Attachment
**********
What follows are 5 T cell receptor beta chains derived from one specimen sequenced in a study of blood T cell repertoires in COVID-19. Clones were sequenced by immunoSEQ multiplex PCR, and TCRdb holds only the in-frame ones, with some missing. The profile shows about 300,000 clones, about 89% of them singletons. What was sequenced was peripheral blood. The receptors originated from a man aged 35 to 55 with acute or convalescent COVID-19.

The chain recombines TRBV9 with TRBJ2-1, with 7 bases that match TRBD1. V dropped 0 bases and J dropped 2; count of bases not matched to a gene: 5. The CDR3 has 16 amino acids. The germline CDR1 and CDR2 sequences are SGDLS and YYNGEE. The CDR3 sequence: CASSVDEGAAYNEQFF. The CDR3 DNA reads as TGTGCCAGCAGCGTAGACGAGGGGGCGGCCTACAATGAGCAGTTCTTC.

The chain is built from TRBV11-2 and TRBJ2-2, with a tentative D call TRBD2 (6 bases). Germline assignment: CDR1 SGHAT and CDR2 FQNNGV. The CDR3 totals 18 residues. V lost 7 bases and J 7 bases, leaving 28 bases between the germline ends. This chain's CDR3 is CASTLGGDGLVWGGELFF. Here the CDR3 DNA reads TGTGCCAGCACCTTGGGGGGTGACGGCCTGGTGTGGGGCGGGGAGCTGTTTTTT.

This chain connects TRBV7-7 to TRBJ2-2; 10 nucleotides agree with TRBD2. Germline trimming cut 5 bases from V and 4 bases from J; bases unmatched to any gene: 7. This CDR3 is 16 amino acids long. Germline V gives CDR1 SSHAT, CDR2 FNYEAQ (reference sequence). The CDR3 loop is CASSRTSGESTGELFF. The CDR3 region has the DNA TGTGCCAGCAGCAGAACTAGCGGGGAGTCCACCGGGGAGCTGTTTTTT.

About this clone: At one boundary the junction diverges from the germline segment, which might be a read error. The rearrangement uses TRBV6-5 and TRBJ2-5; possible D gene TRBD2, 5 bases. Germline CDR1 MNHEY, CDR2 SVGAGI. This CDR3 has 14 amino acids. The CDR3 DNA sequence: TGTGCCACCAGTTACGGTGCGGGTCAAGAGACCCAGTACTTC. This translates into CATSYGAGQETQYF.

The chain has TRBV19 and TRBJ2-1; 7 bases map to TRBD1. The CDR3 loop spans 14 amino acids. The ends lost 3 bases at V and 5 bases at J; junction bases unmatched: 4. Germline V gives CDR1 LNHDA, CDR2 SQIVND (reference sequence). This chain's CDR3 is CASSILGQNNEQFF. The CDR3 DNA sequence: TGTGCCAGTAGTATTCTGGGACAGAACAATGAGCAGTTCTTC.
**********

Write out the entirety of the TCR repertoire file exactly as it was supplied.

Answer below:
What follows are 5 T cell receptor beta chains derived from one specimen sequenced in a study of blood T cell repertoires in COVID-19. Clones were sequenced by immunoSEQ multiplex PCR, and TCRdb holds only the in-frame ones, with some missing. The profile shows about 300,000 clones, about 89% of them singletons. What was sequenced was peripheral blood. The receptors originated from a man aged 35 to 55 with acute or convalescent COVID-19.

The chain recombines TRBV9 with TRBJ2-1, with 7 bases that match TRBD1. V dropped 0 bases and J dropped 2; count of bases not matched to a gene: 5. The CDR3 has 16 amino acids. The germline CDR1 and CDR2 sequences are SGDLS and YYNGEE. The CDR3 sequence: CASSVDEGAAYNEQFF. The CDR3 DNA reads as TGTGCCAGCAGCGTAGACGAGGGGGCGGCCTACAATGAGCAGTTCTTC.

The chain is built from TRBV11-2 and TRBJ2-2, with a tentative D call TRBD2 (6 bases). Germline assignment: CDR1 SGHAT and CDR2 FQNNGV. The CDR3 totals 18 residues. V lost 7 bases and J 7 bases, leaving 28 bases between the germline ends. This chain's CDR3 is CASTLGGDGLVWGGELFF. Here the CDR3 DNA reads TGTGCCAGCACCTTGGGGGGTGACGGCCTGGTGTGGGGCGGGGAGCTGTTTTTT.

This chain connects TRBV7-7 to TRBJ2-2; 10 nucleotides agree with TRBD2. Germline trimming cut 5 bases from V and 4 bases from J; bases unmatched to any gene: 7. This CDR3 is 16 amino acids long. Germline V gives CDR1 SSHAT, CDR2 FNYEAQ (reference sequence). The CDR3 loop is CASSRTSGESTGELFF. The CDR3 region has the DNA TGTGCCAGCAGCAGAACTAGCGGGGAGTCCACCGGGGAGCTGTTTTTT.

About this clone: At one boundary the junction diverges from the germline segment, which might be a read error. The rearrangement uses TRBV6-5 and TRBJ2-5; possible D gene TRBD2, 5 bases. Germline CDR1 MNHEY, CDR2 SVGAGI. This CDR3 has 14 amino acids. The CDR3 DNA sequence: TGTGCCACCAGTTACGGTGCGGGTCAAGAGACCCAGTACTTC. This translates into CATSYGAGQETQYF.

The chain has TRBV19 and TRBJ2-1; 7 bases map to TRBD1. The CDR3 loop spans 14 amino acids. The ends lost 3 bases at V and 5 bases at J; junction bases unmatched: 4. Germline V gives CDR1 LNHDA, CDR2 SQIVND (reference sequence). This chain's CDR3 is CASSILGQNNEQFF. The CDR3 DNA sequence: TGTGCCAGTAGTATTCTGGGACAGAACAATGAGCAGTTCTTC.